On January 30, 1990, Platt’s Oilgram News, a respected trade journal of the petroleum industry, reported that a subsidiary of a small, Dallas-based independent oil company, Harken Energy Corporation, had just signed an agreement with the government of Bahrain. “Harken Bahrain Oil Company signed a production sharing contract today,” the article announced, “that gave the company exclusive rights to carry out exploration, development, production, transportation, and marketing of petroleum throughout most of Bahrain’s Gulf offshore areas.”
That the government of Bahrain, and its state-owned petroleum franchise, Bahrain National Oil Company, or Banoco, should choose tiny Harken Energy to explore for oil off its coast came as something of a surprise to industry experts. Amoco, the global oil giant, had also wanted the contract, and Chevron Corporation, another multinational, had advised the Bahraini government on choosing an American company for the venture.
Harken Energy had fewer than a thousand employees, and no experience whatsoever in international oil production. The company had confined its activities entirely to the domestic production of oil, and to expanding itself through the acquisition of troubled U.S. oil producers at bargain-basement prices. And it was so cash poor that it didn’t even have enough capital to drill for oil without bringing in well-heeled partners to finance the exploration.
Even more surprising, Harken hadn’t even actively sought the deal.
“It was not our intention to seek out international opportunities,” Monte Swetnam, the president of Harken Exploration Company, the Bahrain-based subsidiary of Harken, told World Oil, another industry trade publication. “However, we were introduced to officials in Bahrain and were able to present our credentials to them. And from that, a relationship developed . . . that has evolved into one of mutual respect, ultimately resulting in signing the production-sharing contract.”
The relationship promised Harken more than respect. The offshore fields were bordered on one side by a Saudi Arabian deposit with proven reserves of about 7 billion barrels, and a field belonging to Qatar with 2 billion barrels. The Bahraini offshore reserves had the potential to be enormous.
Harken Energy was in the right place at the right time. But it had something else – the right name. In January 1991 a global coalition led by President George Bush had mobilized an enormous military force to drive Saddam Hussein and the Iraqi army out of Kuwait. Another George Bush — the son of the President of the United States — was a director and shareholder of Harken Energy.
The few press reports about the deal questioned the motives of the government of Bahrain for making the deal with Harken Energy. Even the Wall Street Journal, customarily reserved on such matters, reported in a page-one analysis of the contract in December 1991 that it “raises the question of . . . an effort to cozy up to a presidential son.”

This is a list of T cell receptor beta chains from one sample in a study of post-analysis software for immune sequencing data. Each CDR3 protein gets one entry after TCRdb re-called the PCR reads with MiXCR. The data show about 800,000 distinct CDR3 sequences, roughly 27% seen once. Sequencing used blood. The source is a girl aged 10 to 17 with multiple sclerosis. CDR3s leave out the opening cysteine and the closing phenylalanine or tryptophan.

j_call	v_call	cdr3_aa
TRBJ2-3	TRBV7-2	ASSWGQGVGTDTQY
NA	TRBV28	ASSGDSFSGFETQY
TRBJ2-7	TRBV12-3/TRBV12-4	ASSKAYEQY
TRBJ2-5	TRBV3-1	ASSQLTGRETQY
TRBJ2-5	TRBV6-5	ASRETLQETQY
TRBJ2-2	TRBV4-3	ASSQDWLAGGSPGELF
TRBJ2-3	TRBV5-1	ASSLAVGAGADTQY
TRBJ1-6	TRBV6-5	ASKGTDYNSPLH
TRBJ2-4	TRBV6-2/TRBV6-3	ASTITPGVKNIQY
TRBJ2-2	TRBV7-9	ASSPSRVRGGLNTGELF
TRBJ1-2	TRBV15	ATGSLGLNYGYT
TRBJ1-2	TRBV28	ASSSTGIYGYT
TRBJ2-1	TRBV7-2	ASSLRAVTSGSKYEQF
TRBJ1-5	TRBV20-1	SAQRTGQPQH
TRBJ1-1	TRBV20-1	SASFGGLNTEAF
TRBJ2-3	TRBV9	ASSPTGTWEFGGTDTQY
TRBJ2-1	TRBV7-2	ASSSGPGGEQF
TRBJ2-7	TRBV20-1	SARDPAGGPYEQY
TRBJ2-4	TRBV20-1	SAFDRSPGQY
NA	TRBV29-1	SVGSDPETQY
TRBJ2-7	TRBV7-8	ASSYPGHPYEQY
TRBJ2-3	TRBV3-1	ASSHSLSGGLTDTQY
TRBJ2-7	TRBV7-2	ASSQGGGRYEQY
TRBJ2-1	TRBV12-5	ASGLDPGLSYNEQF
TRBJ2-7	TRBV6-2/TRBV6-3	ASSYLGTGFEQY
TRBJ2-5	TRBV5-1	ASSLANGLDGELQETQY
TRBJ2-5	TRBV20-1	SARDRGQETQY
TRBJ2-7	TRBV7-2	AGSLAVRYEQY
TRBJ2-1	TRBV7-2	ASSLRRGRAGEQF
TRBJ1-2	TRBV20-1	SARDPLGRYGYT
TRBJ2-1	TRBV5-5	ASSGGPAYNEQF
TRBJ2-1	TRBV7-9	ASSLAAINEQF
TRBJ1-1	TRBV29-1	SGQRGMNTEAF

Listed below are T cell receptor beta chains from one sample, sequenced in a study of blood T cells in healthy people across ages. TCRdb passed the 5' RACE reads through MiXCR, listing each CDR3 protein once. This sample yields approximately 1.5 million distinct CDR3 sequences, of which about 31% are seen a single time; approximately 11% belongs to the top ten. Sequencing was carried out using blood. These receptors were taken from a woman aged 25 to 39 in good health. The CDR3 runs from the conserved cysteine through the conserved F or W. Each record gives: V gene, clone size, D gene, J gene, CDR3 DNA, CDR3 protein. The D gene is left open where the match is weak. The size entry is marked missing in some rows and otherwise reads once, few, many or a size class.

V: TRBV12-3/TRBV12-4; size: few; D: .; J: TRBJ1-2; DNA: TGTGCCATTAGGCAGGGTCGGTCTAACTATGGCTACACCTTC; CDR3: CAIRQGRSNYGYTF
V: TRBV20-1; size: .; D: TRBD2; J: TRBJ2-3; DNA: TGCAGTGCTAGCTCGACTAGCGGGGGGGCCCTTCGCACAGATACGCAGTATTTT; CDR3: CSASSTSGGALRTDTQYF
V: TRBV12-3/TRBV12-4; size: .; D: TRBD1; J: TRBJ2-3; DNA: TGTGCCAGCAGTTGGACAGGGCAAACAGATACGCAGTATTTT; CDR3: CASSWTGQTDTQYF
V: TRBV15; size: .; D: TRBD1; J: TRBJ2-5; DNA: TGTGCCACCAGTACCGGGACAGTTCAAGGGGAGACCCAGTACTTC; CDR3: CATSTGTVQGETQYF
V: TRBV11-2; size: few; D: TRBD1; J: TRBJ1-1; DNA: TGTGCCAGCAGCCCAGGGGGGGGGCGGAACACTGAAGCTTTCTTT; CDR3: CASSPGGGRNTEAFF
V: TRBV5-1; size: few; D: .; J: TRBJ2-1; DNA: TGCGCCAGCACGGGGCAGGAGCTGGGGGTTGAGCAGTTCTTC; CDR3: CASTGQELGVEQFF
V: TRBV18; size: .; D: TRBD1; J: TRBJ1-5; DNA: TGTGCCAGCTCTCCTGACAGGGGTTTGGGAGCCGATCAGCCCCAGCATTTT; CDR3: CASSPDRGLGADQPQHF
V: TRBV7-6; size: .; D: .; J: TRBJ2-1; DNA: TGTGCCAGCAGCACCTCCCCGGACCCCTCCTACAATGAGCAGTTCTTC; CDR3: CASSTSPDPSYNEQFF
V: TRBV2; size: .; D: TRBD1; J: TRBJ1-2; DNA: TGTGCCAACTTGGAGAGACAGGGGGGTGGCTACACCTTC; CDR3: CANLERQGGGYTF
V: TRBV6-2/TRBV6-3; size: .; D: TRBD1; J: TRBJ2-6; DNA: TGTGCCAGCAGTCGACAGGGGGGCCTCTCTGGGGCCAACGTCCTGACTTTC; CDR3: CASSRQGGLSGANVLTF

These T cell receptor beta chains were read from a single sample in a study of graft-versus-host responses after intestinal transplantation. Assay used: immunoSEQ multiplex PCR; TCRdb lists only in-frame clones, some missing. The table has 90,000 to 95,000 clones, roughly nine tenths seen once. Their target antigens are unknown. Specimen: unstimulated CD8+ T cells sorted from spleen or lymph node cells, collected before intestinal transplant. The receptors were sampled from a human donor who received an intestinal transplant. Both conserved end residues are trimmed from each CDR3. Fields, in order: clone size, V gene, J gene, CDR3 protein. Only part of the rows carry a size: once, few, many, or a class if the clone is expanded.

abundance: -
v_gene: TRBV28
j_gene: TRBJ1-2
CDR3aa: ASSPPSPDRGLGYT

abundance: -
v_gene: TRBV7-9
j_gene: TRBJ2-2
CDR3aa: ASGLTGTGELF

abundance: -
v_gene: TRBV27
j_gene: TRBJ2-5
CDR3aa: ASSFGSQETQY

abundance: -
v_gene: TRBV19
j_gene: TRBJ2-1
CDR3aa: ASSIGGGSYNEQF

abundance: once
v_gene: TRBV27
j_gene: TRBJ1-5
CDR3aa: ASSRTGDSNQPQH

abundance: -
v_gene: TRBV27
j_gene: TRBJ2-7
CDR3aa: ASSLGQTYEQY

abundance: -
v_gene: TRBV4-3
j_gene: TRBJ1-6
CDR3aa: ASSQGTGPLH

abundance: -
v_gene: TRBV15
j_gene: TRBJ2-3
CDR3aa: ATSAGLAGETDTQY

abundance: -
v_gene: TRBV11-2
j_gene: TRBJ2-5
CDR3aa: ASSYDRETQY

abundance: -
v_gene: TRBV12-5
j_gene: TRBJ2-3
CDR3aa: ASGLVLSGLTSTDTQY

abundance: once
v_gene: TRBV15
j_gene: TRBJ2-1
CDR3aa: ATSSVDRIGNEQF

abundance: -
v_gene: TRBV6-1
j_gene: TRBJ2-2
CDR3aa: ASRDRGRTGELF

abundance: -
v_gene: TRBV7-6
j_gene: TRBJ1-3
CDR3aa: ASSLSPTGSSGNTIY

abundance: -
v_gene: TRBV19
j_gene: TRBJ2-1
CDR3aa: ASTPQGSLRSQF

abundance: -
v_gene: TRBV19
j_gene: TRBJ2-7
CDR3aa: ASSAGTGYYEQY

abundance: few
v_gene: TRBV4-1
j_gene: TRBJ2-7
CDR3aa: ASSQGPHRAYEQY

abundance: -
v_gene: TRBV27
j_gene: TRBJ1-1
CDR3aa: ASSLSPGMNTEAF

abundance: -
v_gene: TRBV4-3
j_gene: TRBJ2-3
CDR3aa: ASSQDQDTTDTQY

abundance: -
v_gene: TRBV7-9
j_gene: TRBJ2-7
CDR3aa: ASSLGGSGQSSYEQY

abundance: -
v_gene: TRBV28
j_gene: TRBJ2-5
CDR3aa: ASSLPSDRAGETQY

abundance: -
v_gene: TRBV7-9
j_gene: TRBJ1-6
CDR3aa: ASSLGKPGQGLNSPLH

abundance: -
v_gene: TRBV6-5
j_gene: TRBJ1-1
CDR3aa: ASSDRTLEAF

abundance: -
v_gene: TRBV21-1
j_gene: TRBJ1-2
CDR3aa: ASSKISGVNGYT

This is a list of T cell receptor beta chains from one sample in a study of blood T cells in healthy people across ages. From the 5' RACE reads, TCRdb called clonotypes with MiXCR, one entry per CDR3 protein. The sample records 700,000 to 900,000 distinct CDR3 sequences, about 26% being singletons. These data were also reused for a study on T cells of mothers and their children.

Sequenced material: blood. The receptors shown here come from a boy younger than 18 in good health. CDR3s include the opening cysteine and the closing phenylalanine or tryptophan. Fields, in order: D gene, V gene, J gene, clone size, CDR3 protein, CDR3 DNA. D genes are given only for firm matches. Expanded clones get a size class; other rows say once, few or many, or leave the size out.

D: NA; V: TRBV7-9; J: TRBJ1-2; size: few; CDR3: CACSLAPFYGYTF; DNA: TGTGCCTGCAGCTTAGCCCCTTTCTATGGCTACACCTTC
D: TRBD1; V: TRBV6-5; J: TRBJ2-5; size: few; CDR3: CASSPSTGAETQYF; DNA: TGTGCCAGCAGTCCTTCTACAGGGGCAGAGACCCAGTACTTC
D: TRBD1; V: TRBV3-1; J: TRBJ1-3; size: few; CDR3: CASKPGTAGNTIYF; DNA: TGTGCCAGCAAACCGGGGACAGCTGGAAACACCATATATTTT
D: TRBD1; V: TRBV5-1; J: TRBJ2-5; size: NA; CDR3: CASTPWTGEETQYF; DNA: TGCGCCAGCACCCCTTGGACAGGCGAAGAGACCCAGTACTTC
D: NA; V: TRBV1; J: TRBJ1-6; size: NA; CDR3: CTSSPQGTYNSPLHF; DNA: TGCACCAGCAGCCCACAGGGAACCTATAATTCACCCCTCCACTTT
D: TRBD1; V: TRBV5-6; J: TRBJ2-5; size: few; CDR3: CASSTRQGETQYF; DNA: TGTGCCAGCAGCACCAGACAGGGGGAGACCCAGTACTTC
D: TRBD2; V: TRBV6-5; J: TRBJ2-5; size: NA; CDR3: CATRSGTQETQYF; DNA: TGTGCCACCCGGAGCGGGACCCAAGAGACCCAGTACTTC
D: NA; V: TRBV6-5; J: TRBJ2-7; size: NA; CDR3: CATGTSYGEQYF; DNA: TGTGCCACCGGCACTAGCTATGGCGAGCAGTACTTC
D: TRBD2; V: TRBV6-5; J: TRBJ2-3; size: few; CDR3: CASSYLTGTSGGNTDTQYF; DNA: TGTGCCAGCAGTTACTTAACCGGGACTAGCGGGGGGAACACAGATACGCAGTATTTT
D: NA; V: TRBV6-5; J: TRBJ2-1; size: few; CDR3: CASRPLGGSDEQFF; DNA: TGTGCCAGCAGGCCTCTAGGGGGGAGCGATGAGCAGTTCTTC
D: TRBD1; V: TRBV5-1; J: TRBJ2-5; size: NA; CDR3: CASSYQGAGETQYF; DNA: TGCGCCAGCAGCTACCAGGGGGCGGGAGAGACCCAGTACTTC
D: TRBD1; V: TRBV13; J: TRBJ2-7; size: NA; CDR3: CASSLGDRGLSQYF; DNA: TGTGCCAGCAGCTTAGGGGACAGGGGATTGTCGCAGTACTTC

Bush says that he pulled no strings to win the contract, and that he in fact opposed the deal, but his presence may have been enough. According to Swetnam, the Bahrainis knew that Bush was on the company’s board of directors and “were clearly aware he was the President’s son.”
Alas for Harken, the Bush name wasn’t magical enough to ensure a strike off the coast of Bahrain. The company drilled two dry holes. Bush himself fared better. He sold off two-thirds of his holdings in Harken for nearly a million dollars, and bought a small share of the Texas Rangers, a deal that ultimately netted him — with a helping hand from Texas taxpayers — some $15 million.
Which is all par for the course for the front-runner for the Republican presidential nomination. Whenever he’s struck a dry hole, someone has always been willing to fill it with money for him. Throughout his long business career and in his six years as governor of Texas, Bush has relied on family connections, sweetheart deals, and the inside track to build a fortune. And Bush, both in private life and since he became governor of Texas, has always been willing to return the favors.
Governor George W. Bush makes a lot of his Texas childhood. He proudly boasts of his tenure at San Jacinto Junior High School in Midland, Texas. But the first place he ever lived was next door to the president of Yale University.
Yale was like a second home for the Bushes of Greenwich. Bush’s grandfather, Senator Prescott Bush, graduated from Yale. So did his uncles Prescott Jr. and Jonathan. When Bush was born in New Haven on July 6, 1946, his father, George H.W. Bush, was finishing his college degree there.
Bush returned to Yale himself in 1964. He wasn’t quite the all around scholar-athlete his father had been, but he was elected the president of his fraternity18.2 and invited to join the exclusive and secretive Skull & Bones Society.
When Bush graduated in 1968, he faced the prospect of being sent to Vietnam, but avoided combat by joining the National Guard. At the time, the Guard had 100,000 applicants on its waiting list.19.5 But Bush was sworn in as a member of the 147th unit of the Texas Air National Guard the same day he applied. Ben Barnes, who was then the Speaker of the Texas House of Representatives, recently said under oath that he secured a spot in the guard for the young Bush at the urging of Sid Adger, a Houston businessman and close friend of Bush’s father, then a U.S. Representative from Houston. Bush wasn’t the only son of a prominent Texan in his unit. Others included the sons of Senators Lloyd Bentsen (a Democrat) and John Tower (a Republican), and at least seven members of the Dallas Cowboys football team.